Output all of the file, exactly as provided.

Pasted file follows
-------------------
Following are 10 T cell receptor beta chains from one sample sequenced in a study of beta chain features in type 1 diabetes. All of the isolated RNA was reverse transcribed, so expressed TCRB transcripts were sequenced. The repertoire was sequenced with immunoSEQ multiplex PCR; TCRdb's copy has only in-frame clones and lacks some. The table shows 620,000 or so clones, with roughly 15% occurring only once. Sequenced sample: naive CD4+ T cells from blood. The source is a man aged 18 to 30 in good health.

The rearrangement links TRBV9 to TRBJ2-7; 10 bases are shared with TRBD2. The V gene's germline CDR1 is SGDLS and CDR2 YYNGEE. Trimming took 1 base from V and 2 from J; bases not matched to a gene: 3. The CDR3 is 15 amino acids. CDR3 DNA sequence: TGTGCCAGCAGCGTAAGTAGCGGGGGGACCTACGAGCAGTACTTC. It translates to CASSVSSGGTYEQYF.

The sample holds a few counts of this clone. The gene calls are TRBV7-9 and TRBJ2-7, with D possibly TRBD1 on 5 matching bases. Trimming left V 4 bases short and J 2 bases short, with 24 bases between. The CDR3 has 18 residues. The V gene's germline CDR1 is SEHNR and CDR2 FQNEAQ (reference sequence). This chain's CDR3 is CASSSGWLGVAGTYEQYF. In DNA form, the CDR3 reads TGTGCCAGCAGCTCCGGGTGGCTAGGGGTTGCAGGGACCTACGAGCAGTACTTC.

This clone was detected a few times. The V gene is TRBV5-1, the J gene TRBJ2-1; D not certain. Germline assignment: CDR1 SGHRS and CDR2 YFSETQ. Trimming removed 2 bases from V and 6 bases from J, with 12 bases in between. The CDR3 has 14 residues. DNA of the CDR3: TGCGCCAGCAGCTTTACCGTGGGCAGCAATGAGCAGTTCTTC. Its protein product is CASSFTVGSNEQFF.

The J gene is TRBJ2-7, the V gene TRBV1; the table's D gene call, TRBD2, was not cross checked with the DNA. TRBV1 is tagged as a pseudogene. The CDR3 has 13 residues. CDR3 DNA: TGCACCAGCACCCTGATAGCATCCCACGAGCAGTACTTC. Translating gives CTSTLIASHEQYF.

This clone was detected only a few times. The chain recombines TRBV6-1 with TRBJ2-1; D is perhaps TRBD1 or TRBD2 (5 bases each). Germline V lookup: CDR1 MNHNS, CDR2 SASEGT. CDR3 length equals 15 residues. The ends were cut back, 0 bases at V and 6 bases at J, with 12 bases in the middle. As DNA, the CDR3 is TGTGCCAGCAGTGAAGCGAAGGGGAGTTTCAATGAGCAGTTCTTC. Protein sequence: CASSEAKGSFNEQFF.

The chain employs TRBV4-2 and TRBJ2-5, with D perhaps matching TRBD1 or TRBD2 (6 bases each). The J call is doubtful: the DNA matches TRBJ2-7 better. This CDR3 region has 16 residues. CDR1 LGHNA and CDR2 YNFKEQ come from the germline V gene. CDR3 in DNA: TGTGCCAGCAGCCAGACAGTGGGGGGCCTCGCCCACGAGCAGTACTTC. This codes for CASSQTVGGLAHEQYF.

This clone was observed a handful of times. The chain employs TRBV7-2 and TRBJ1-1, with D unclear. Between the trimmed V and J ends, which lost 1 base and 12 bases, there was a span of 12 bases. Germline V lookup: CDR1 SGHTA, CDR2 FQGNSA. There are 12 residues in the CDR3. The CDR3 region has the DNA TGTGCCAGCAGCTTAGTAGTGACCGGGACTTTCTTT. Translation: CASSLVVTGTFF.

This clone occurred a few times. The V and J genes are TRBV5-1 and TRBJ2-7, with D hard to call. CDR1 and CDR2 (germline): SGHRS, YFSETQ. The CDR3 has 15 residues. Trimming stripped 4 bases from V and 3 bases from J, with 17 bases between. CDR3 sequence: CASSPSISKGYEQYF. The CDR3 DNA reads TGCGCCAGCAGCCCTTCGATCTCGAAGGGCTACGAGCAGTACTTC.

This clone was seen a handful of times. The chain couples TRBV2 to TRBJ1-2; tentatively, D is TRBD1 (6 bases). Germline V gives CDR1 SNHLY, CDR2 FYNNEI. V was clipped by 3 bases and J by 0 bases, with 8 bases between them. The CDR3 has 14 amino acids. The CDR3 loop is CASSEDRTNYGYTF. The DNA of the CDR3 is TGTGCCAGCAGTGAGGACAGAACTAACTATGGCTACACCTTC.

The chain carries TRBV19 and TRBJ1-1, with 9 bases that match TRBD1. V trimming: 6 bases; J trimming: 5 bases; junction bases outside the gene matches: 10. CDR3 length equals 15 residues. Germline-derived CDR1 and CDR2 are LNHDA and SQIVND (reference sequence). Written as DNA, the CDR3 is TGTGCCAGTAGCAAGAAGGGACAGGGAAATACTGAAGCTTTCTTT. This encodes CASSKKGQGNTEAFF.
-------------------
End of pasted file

Following are 10 T cell receptor beta chains from one sample sequenced in a study of beta chain features in type 1 diabetes. All of the isolated RNA was reverse transcribed, so expressed TCRB transcripts were sequenced. The repertoire was sequenced with immunoSEQ multiplex PCR; TCRdb's copy has only in-frame clones and lacks some. The table shows 620,000 or so clones, with roughly 15% occurring only once. Sequenced sample: naive CD4+ T cells from blood. The source is a man aged 18 to 30 in good health.

The rearrangement links TRBV9 to TRBJ2-7; 10 bases are shared with TRBD2. The V gene's germline CDR1 is SGDLS and CDR2 YYNGEE. Trimming took 1 base from V and 2 from J; bases not matched to a gene: 3. The CDR3 is 15 amino acids. CDR3 DNA sequence: TGTGCCAGCAGCGTAAGTAGCGGGGGGACCTACGAGCAGTACTTC. It translates to CASSVSSGGTYEQYF.

The sample holds a few counts of this clone. The gene calls are TRBV7-9 and TRBJ2-7, with D possibly TRBD1 on 5 matching bases. Trimming left V 4 bases short and J 2 bases short, with 24 bases between. The CDR3 has 18 residues. The V gene's germline CDR1 is SEHNR and CDR2 FQNEAQ (reference sequence). This chain's CDR3 is CASSSGWLGVAGTYEQYF. In DNA form, the CDR3 reads TGTGCCAGCAGCTCCGGGTGGCTAGGGGTTGCAGGGACCTACGAGCAGTACTTC.

This clone was detected a few times. The V gene is TRBV5-1, the J gene TRBJ2-1; D not certain. Germline assignment: CDR1 SGHRS and CDR2 YFSETQ. Trimming removed 2 bases from V and 6 bases from J, with 12 bases in between. The CDR3 has 14 residues. DNA of the CDR3: TGCGCCAGCAGCTTTACCGTGGGCAGCAATGAGCAGTTCTTC. Its protein product is CASSFTVGSNEQFF.

The J gene is TRBJ2-7, the V gene TRBV1; the table's D gene call, TRBD2, was not cross checked with the DNA. TRBV1 is tagged as a pseudogene. The CDR3 has 13 residues. CDR3 DNA: TGCACCAGCACCCTGATAGCATCCCACGAGCAGTACTTC. Translating gives CTSTLIASHEQYF.

This clone was detected only a few times. The chain recombines TRBV6-1 with TRBJ2-1; D is perhaps TRBD1 or TRBD2 (5 bases each). Germline V lookup: CDR1 MNHNS, CDR2 SASEGT. CDR3 length equals 15 residues. The ends were cut back, 0 bases at V and 6 bases at J, with 12 bases in the middle. As DNA, the CDR3 is TGTGCCAGCAGTGAAGCGAAGGGGAGTTTCAATGAGCAGTTCTTC. Protein sequence: CASSEAKGSFNEQFF.

The chain employs TRBV4-2 and TRBJ2-5, with D perhaps matching TRBD1 or TRBD2 (6 bases each). The J call is doubtful: the DNA matches TRBJ2-7 better. This CDR3 region has 16 residues. CDR1 LGHNA and CDR2 YNFKEQ come from the germline V gene. CDR3 in DNA: TGTGCCAGCAGCCAGACAGTGGGGGGCCTCGCCCACGAGCAGTACTTC. This codes for CASSQTVGGLAHEQYF.

This clone was observed a handful of times. The chain employs TRBV7-2 and TRBJ1-1, with D unclear. Between the trimmed V and J ends, which lost 1 base and 12 bases, there was a span of 12 bases. Germline V lookup: CDR1 SGHTA, CDR2 FQGNSA. There are 12 residues in the CDR3. The CDR3 region has the DNA TGTGCCAGCAGCTTAGTAGTGACCGGGACTTTCTTT. Translation: CASSLVVTGTFF.

This clone occurred a few times. The V and J genes are TRBV5-1 and TRBJ2-7, with D hard to call. CDR1 and CDR2 (germline): SGHRS, YFSETQ. The CDR3 has 15 residues. Trimming stripped 4 bases from V and 3 bases from J, with 17 bases between. CDR3 sequence: CASSPSISKGYEQYF. The CDR3 DNA reads TGCGCCAGCAGCCCTTCGATCTCGAAGGGCTACGAGCAGTACTTC.

This clone was seen a handful of times. The chain couples TRBV2 to TRBJ1-2; tentatively, D is TRBD1 (6 bases). Germline V gives CDR1 SNHLY, CDR2 FYNNEI. V was clipped by 3 bases and J by 0 bases, with 8 bases between them. The CDR3 has 14 amino acids. The CDR3 loop is CASSEDRTNYGYTF. The DNA of the CDR3 is TGTGCCAGCAGTGAGGACAGAACTAACTATGGCTACACCTTC.

The chain carries TRBV19 and TRBJ1-1, with 9 bases that match TRBD1. V trimming: 6 bases; J trimming: 5 bases; junction bases outside the gene matches: 10. CDR3 length equals 15 residues. Germline-derived CDR1 and CDR2 are LNHDA and SQIVND (reference sequence). Written as DNA, the CDR3 is TGTGCCAGTAGCAAGAAGGGACAGGGAAATACTGAAGCTTTCTTT. This encodes CASSKKGQGNTEAFF.